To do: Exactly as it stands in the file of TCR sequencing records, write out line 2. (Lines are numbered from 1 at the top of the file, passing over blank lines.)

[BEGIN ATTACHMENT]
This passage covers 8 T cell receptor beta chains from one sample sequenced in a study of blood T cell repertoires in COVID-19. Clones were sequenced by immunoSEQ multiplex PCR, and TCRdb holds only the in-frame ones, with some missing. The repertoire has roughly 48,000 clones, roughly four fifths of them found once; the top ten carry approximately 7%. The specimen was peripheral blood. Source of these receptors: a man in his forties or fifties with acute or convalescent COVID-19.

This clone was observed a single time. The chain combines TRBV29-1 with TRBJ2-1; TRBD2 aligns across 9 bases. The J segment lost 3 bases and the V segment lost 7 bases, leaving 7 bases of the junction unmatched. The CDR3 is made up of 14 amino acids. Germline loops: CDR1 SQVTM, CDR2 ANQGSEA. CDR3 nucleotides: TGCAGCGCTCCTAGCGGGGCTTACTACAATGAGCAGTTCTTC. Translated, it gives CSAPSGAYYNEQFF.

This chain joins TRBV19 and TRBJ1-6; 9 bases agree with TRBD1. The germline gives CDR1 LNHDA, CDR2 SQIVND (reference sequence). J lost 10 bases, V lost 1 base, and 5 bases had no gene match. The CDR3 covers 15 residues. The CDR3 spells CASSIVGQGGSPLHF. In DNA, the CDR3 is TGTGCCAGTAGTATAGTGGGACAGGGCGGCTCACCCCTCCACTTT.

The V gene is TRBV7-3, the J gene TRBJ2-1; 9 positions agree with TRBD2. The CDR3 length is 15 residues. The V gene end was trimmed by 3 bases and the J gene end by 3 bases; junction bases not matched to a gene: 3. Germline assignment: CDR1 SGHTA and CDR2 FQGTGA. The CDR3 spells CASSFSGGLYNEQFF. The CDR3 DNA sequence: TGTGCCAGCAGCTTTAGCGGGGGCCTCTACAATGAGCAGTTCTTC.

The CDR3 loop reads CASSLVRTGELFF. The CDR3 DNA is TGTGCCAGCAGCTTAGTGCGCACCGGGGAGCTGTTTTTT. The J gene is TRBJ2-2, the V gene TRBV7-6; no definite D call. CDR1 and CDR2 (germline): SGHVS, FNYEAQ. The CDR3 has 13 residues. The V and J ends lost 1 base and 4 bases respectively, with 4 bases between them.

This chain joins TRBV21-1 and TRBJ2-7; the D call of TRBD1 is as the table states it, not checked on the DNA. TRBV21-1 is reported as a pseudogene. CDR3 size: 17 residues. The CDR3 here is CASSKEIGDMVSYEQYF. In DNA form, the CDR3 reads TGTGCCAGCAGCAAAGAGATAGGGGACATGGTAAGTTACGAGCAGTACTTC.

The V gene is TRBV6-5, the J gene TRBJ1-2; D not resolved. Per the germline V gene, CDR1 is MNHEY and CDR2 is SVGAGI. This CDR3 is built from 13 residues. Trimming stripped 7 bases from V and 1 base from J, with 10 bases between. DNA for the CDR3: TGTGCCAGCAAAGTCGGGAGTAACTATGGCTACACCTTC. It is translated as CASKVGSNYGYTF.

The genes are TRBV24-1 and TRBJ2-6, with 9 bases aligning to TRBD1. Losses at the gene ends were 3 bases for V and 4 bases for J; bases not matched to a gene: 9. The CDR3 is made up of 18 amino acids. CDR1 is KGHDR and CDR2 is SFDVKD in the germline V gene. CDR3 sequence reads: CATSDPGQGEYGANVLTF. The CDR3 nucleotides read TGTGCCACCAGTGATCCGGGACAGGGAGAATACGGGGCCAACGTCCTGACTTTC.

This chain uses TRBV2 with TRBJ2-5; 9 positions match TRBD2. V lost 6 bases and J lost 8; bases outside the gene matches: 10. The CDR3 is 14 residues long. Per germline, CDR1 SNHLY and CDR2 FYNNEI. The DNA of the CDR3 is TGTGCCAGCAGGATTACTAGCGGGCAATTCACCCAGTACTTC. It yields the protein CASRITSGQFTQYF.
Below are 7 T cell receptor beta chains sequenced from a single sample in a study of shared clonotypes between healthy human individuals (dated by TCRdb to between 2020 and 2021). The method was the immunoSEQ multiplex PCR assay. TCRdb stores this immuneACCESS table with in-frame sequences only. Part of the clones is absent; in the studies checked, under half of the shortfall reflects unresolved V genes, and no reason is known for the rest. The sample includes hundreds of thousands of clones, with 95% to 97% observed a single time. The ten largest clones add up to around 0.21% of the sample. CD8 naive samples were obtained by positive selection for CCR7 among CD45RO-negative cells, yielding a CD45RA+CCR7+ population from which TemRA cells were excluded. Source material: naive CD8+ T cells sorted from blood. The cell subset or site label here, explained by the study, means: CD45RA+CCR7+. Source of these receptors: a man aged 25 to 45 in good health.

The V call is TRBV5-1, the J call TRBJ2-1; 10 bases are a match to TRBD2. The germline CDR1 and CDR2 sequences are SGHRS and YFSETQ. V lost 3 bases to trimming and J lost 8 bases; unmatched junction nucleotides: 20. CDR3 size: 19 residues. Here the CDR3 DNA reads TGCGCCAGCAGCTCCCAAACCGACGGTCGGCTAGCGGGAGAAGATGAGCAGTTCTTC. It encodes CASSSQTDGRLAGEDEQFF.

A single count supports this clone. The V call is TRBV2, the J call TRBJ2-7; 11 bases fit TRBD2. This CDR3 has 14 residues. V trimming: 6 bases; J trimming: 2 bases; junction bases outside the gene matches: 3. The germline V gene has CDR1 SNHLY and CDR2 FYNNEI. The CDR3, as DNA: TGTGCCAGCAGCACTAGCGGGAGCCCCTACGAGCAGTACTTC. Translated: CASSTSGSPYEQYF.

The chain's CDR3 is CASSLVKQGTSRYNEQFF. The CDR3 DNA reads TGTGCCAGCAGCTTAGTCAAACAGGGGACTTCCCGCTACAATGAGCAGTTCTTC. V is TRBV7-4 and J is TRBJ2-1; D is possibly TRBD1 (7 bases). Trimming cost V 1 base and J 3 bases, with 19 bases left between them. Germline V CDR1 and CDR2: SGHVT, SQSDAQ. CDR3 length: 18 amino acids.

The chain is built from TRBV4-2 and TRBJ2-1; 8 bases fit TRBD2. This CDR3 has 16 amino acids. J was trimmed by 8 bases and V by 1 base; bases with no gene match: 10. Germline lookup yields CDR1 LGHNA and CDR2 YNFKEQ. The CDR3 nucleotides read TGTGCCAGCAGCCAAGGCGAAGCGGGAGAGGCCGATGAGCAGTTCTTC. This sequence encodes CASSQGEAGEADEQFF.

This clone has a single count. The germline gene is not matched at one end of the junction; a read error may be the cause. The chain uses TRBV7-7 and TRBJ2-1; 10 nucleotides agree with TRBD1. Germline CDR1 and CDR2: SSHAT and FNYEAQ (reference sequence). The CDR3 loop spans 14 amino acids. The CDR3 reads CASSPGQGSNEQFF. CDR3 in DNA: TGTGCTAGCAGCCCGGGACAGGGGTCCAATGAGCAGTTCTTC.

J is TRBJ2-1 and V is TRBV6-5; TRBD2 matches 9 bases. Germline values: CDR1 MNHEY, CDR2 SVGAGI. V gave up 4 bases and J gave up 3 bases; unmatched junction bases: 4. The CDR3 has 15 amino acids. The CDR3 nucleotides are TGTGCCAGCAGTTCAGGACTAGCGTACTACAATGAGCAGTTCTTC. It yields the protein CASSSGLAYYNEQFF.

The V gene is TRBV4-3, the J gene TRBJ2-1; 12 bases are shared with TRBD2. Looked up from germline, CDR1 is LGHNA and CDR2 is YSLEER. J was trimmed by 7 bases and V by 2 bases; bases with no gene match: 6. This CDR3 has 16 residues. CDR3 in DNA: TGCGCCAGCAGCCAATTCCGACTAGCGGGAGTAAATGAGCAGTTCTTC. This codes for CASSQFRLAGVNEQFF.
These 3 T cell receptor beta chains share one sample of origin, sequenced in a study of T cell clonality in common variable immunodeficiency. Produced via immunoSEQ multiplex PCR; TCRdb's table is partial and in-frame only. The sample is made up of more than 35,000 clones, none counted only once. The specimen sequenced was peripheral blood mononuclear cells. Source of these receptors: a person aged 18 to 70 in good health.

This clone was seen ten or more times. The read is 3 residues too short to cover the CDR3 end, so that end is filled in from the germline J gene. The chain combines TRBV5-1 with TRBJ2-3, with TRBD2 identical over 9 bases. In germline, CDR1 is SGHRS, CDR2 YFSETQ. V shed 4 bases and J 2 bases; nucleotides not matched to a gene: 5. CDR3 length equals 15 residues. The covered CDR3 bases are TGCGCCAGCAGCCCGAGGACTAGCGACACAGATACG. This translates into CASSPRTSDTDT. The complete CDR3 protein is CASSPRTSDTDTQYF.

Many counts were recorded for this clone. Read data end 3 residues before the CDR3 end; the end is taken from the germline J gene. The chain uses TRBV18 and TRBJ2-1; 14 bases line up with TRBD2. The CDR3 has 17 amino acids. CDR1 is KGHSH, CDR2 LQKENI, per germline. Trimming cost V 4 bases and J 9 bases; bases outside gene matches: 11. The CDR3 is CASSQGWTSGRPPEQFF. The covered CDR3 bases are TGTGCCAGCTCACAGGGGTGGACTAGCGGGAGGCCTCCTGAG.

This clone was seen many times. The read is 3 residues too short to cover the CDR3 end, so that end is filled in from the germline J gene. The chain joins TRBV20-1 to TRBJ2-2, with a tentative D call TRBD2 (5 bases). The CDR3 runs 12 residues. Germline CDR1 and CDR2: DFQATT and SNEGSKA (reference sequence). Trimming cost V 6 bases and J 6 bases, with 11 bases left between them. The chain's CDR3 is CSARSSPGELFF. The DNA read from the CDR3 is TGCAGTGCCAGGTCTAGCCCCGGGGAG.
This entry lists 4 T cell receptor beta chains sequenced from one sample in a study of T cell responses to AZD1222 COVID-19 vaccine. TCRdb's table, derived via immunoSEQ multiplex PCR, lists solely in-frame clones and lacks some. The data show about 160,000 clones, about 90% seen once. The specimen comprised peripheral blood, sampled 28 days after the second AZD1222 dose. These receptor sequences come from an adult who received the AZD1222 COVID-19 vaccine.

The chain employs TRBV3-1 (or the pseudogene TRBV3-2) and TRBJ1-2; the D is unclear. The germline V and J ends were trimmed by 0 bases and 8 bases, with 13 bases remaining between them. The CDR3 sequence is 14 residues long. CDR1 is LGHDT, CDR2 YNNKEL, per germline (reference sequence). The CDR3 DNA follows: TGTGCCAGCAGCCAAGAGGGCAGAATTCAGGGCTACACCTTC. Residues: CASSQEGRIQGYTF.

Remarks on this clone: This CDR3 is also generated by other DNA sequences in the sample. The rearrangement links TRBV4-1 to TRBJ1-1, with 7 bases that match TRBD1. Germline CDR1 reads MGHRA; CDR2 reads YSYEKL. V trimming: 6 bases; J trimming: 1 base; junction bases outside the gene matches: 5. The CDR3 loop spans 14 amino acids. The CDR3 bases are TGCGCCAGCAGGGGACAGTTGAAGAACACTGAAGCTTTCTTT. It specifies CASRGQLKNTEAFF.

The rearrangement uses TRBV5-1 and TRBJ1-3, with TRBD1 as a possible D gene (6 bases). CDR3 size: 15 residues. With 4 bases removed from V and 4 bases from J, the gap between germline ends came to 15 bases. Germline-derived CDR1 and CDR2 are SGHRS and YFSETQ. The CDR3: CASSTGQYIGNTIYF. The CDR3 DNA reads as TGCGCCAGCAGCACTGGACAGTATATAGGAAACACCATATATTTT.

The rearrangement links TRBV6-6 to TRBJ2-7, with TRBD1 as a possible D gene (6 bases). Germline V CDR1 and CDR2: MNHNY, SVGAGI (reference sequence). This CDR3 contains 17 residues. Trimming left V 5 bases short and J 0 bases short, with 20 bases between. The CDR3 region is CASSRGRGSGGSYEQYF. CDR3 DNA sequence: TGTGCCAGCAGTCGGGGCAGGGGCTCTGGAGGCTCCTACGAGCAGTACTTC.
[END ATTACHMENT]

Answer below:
This clone was observed a single time. The chain combines TRBV29-1 with TRBJ2-1; TRBD2 aligns across 9 bases. The J segment lost 3 bases and the V segment lost 7 bases, leaving 7 bases of the junction unmatched. The CDR3 is made up of 14 amino acids. Germline loops: CDR1 SQVTM, CDR2 ANQGSEA. CDR3 nucleotides: TGCAGCGCTCCTAGCGGGGCTTACTACAATGAGCAGTTCTTC. Translated, it gives CSAPSGAYYNEQFF.